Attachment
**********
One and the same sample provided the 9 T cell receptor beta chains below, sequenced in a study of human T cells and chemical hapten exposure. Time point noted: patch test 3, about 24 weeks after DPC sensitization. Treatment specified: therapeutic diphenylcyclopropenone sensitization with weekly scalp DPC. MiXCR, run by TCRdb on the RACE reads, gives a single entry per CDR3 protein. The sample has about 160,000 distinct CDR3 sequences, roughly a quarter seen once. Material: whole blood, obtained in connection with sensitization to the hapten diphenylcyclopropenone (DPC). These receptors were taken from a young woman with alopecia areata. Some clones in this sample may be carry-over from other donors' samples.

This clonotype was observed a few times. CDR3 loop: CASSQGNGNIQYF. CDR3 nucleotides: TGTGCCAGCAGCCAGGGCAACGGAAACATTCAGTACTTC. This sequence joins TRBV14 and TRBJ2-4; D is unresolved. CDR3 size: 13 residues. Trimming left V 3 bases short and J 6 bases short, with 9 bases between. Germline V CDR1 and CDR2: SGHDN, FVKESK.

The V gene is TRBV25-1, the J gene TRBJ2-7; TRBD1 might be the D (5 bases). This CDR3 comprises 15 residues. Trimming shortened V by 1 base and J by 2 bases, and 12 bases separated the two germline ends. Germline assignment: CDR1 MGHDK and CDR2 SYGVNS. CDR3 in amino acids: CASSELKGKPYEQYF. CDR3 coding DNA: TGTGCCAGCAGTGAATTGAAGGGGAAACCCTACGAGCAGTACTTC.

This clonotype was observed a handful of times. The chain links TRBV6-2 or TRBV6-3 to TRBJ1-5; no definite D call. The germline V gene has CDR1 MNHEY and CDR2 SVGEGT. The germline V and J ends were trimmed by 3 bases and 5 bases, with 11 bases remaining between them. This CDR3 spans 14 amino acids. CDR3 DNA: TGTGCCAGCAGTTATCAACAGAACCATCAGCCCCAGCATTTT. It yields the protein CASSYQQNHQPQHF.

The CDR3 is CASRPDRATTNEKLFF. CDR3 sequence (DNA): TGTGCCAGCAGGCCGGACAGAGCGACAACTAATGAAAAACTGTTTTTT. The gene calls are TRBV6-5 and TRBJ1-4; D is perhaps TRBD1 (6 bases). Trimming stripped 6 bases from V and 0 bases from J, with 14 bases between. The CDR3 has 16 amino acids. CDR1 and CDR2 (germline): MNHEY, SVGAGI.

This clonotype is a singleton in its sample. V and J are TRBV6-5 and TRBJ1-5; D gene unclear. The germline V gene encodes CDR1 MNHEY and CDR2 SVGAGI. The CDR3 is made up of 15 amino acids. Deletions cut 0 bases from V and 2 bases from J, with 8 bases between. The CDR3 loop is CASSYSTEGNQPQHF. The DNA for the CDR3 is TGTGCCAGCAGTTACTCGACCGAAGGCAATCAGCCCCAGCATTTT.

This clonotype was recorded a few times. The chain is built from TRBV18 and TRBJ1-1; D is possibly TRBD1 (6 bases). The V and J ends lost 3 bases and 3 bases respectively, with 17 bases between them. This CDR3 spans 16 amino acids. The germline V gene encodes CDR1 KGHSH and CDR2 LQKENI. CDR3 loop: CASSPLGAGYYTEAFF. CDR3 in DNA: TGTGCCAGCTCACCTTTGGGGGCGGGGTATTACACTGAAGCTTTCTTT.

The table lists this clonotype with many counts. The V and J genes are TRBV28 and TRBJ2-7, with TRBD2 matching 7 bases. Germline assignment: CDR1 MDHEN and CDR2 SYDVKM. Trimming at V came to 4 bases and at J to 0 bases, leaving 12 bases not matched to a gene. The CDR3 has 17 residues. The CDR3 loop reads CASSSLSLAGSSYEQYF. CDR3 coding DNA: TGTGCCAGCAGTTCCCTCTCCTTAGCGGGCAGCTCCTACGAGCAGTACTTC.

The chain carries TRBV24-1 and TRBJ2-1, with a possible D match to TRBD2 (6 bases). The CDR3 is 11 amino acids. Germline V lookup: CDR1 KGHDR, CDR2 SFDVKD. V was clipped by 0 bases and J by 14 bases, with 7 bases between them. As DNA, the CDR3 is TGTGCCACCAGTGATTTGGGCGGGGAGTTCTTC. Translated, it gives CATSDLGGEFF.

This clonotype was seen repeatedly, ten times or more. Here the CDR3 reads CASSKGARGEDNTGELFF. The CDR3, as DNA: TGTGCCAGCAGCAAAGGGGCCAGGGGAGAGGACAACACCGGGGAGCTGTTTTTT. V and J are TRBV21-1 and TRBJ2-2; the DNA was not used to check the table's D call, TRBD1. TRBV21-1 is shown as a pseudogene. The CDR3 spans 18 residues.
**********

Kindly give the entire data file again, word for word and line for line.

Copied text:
One and the same sample provided the 9 T cell receptor beta chains below, sequenced in a study of human T cells and chemical hapten exposure. Time point noted: patch test 3, about 24 weeks after DPC sensitization. Treatment specified: therapeutic diphenylcyclopropenone sensitization with weekly scalp DPC. MiXCR, run by TCRdb on the RACE reads, gives a single entry per CDR3 protein. The sample has about 160,000 distinct CDR3 sequences, roughly a quarter seen once. Material: whole blood, obtained in connection with sensitization to the hapten diphenylcyclopropenone (DPC). These receptors were taken from a young woman with alopecia areata. Some clones in this sample may be carry-over from other donors' samples.

This clonotype was observed a few times. CDR3 loop: CASSQGNGNIQYF. CDR3 nucleotides: TGTGCCAGCAGCCAGGGCAACGGAAACATTCAGTACTTC. This sequence joins TRBV14 and TRBJ2-4; D is unresolved. CDR3 size: 13 residues. Trimming left V 3 bases short and J 6 bases short, with 9 bases between. Germline V CDR1 and CDR2: SGHDN, FVKESK.

The V gene is TRBV25-1, the J gene TRBJ2-7; TRBD1 might be the D (5 bases). This CDR3 comprises 15 residues. Trimming shortened V by 1 base and J by 2 bases, and 12 bases separated the two germline ends. Germline assignment: CDR1 MGHDK and CDR2 SYGVNS. CDR3 in amino acids: CASSELKGKPYEQYF. CDR3 coding DNA: TGTGCCAGCAGTGAATTGAAGGGGAAACCCTACGAGCAGTACTTC.

This clonotype was observed a handful of times. The chain links TRBV6-2 or TRBV6-3 to TRBJ1-5; no definite D call. The germline V gene has CDR1 MNHEY and CDR2 SVGEGT. The germline V and J ends were trimmed by 3 bases and 5 bases, with 11 bases remaining between them. This CDR3 spans 14 amino acids. CDR3 DNA: TGTGCCAGCAGTTATCAACAGAACCATCAGCCCCAGCATTTT. It yields the protein CASSYQQNHQPQHF.

The CDR3 is CASRPDRATTNEKLFF. CDR3 sequence (DNA): TGTGCCAGCAGGCCGGACAGAGCGACAACTAATGAAAAACTGTTTTTT. The gene calls are TRBV6-5 and TRBJ1-4; D is perhaps TRBD1 (6 bases). Trimming stripped 6 bases from V and 0 bases from J, with 14 bases between. The CDR3 has 16 amino acids. CDR1 and CDR2 (germline): MNHEY, SVGAGI.

This clonotype is a singleton in its sample. V and J are TRBV6-5 and TRBJ1-5; D gene unclear. The germline V gene encodes CDR1 MNHEY and CDR2 SVGAGI. The CDR3 is made up of 15 amino acids. Deletions cut 0 bases from V and 2 bases from J, with 8 bases between. The CDR3 loop is CASSYSTEGNQPQHF. The DNA for the CDR3 is TGTGCCAGCAGTTACTCGACCGAAGGCAATCAGCCCCAGCATTTT.

This clonotype was recorded a few times. The chain is built from TRBV18 and TRBJ1-1; D is possibly TRBD1 (6 bases). The V and J ends lost 3 bases and 3 bases respectively, with 17 bases between them. This CDR3 spans 16 amino acids. The germline V gene encodes CDR1 KGHSH and CDR2 LQKENI. CDR3 loop: CASSPLGAGYYTEAFF. CDR3 in DNA: TGTGCCAGCTCACCTTTGGGGGCGGGGTATTACACTGAAGCTTTCTTT.

The table lists this clonotype with many counts. The V and J genes are TRBV28 and TRBJ2-7, with TRBD2 matching 7 bases. Germline assignment: CDR1 MDHEN and CDR2 SYDVKM. Trimming at V came to 4 bases and at J to 0 bases, leaving 12 bases not matched to a gene. The CDR3 has 17 residues. The CDR3 loop reads CASSSLSLAGSSYEQYF. CDR3 coding DNA: TGTGCCAGCAGTTCCCTCTCCTTAGCGGGCAGCTCCTACGAGCAGTACTTC.

The chain carries TRBV24-1 and TRBJ2-1, with a possible D match to TRBD2 (6 bases). The CDR3 is 11 amino acids. Germline V lookup: CDR1 KGHDR, CDR2 SFDVKD. V was clipped by 0 bases and J by 14 bases, with 7 bases between them. As DNA, the CDR3 is TGTGCCACCAGTGATTTGGGCGGGGAGTTCTTC. Translated, it gives CATSDLGGEFF.

This clonotype was seen repeatedly, ten times or more. Here the CDR3 reads CASSKGARGEDNTGELFF. The CDR3, as DNA: TGTGCCAGCAGCAAAGGGGCCAGGGGAGAGGACAACACCGGGGAGCTGTTTTTT. V and J are TRBV21-1 and TRBJ2-2; the DNA was not used to check the table's D call, TRBD1. TRBV21-1 is shown as a pseudogene. The CDR3 spans 18 residues.